Select the Right Saw
As mentioned above, some types of saws are more prone to causing tearout in plywood than others. Therefore, it only makes sense to avoid using those types of saws, whenever possible, is a good starting point. Before making any cut, it’s a good idea to mentally review the blade action and where that is likely to cause tearout. The question then becomes, is that a problem or not?
Tearout may not be a problem, if the cut edge is going to be hidden or if it is going to be routed to create a profiled edge. In those cases, it only makes sense to use whatever saw is going to be the easiest and most efficient to make the cut. But in cases where visible tearout can mark the finish of the project, careful selection of the saw and saw blade can make all the difference in the world.
Use the Right Blade
Selecting the right blade can make a big difference in how much tearout the saw creates. If we compare a rip blade to a crosscut one, the glaringly obvious difference is that the crosscut has more teeth. That’s so that each tooth takes a smaller “bite” out of the material, helping to reduce the chance of tearout.
The saw blades which come with any new saw are not the best in the world. Even if the manufacturer supplies a carbide toothed saw blade, it will probably be a low-end “combination blade, with a tooth count somewhere between that of a rip blade and a crosscut one. In other words, it’s not really going to be good at anything. Better to buy a quality blade right off the bat and save that one for when some rough cutting is needed.
Blades can dull faster than most of us realize. So it’s a good idea to replace the saw’s blade at the first sign of it getting dull. There are a number of companies which offer sharpening services, for a reasonable rate, rather than having to sharpen them yourself.
Cutting Through from the Back Side
With some saws, the cutting action of the blade is going to be from above and with others it will be from below, as noted above. To avoid tearout in the finish surface, it is best to have the saw blade tooth enter the wood from the face side and exit from the back side. On a table saw, this happens with the plywood face up; but with a circular saw, it’s best to flip the sheet of plywood over and cut through from the back side.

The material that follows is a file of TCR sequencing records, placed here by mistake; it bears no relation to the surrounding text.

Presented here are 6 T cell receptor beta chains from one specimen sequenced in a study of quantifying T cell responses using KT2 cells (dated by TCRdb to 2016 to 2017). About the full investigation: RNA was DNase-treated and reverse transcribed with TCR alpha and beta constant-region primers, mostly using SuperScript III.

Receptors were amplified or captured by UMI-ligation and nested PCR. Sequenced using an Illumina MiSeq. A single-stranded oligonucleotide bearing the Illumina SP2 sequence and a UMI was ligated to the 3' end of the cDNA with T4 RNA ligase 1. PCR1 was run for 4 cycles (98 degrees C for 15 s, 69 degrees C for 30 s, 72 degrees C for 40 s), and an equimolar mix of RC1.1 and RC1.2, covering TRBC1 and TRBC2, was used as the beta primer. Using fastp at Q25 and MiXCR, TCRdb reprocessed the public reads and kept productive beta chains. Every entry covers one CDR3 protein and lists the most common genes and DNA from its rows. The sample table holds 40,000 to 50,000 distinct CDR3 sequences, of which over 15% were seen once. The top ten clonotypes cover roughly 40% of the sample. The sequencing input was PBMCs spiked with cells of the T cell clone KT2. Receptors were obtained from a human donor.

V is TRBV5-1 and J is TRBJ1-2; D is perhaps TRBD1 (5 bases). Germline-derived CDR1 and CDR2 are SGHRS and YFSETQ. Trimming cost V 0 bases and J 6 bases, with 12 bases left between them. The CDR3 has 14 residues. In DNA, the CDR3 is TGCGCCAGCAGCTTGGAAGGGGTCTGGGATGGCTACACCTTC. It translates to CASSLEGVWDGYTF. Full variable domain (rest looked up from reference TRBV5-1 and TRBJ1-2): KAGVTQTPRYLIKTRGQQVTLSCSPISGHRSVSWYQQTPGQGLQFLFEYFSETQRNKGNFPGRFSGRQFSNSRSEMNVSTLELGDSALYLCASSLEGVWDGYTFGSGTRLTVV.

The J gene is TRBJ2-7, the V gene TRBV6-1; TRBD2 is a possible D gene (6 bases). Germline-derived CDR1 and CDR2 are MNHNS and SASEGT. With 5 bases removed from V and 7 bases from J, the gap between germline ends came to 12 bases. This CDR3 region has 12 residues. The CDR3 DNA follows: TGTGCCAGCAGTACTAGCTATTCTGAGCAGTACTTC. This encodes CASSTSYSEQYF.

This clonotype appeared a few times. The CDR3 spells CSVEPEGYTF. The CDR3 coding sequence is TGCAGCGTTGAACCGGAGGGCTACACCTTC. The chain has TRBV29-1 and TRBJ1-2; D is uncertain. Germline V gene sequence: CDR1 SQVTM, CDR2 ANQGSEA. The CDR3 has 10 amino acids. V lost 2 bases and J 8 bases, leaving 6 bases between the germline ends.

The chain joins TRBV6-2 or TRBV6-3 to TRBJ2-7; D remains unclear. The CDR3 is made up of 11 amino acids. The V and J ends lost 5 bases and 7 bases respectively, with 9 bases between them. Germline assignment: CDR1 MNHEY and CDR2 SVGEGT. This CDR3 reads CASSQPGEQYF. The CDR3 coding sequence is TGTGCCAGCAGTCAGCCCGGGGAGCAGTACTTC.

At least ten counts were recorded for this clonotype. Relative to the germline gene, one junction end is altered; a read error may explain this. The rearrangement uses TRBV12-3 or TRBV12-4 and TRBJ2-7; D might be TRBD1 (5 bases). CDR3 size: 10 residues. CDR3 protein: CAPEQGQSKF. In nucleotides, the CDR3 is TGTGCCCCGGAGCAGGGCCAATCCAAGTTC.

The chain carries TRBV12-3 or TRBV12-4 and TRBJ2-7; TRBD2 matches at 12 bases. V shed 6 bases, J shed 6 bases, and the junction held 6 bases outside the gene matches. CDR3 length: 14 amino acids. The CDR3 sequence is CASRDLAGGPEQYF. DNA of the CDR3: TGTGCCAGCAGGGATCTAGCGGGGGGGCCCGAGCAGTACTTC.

Likewise, it’s best to cut with the back side up for both scroll saws and jigsaws, although there might still be some tearout. However, since the cutting action is down in both these cases, the major tearout will be towards the bottom or back side of the board.
Cutting the Face Veneer First
In cases where plywood with a thin face veneer is being used, such as in the case with many types of hardwood plywood, it can be extremely helpful to cut through the face veneer and into the first core veneer with a utility knife, before making a cut. While this won’t help at all if the saw blade crosses over the line, it will ensure that any tearout stops when it reaches the cut line.
In the case of complex cuts, like curves, in plywood, cutting the face veneer may be the only thing that can prevent tearout. If that is being done, then it’s a good idea to make the cut a little outside the line (1/16”), and then either route the edge with a template and straight bit with a bearing or sand the edge with a belt or oscillating spindle sander to bring the edge right up to the line.
Taping the Cut Line
Taping over the cut line with blue painter’s masking tape can help hold wood fibers in place, reducing tearout. This is an imperfect method, because the wood fibers can still be torn and merely held in place by the tape; but it’s a good idea, when used in conjunction with other methods.
When applying the tape, be sure to apply it on the side where tearout is most likely to occur. When unsure, play it safe and tape both sides; then look at the results. Be sure to press the tape down firmly, so that it adheres well to the surface of the wood.
When removing tape applied for this purpose, be sure to pull it in a way that the tape breaks contact with the surface of the plywood, away from the cut edge, then works its way towards the cut. If it is pulled off in reverse, starting at the cut edge, it could help lift wood chips which are still in place.
Using a Backing Board or Zero Clearance Insert
Tearout can’t occur if there’s nowhere for the wood fibers to go when they pull out of the board. Providing solid support to those fibers can be all that’s needed to prevent tearout in many cases. Of course, that can’t be done with all saws. There are three different ways of providing that support:
- Using a Sacrificial Backing Board – This method can be used with any sort of saw. The idea is to sandwich the board being cut with another, which can be sacrificed. When the cut is made, the blade enters the finish piece first, then the sacrifice board. Because the sacrifice board provides full support to the cut line, the face veneer on the project bard won’t be able to splinter.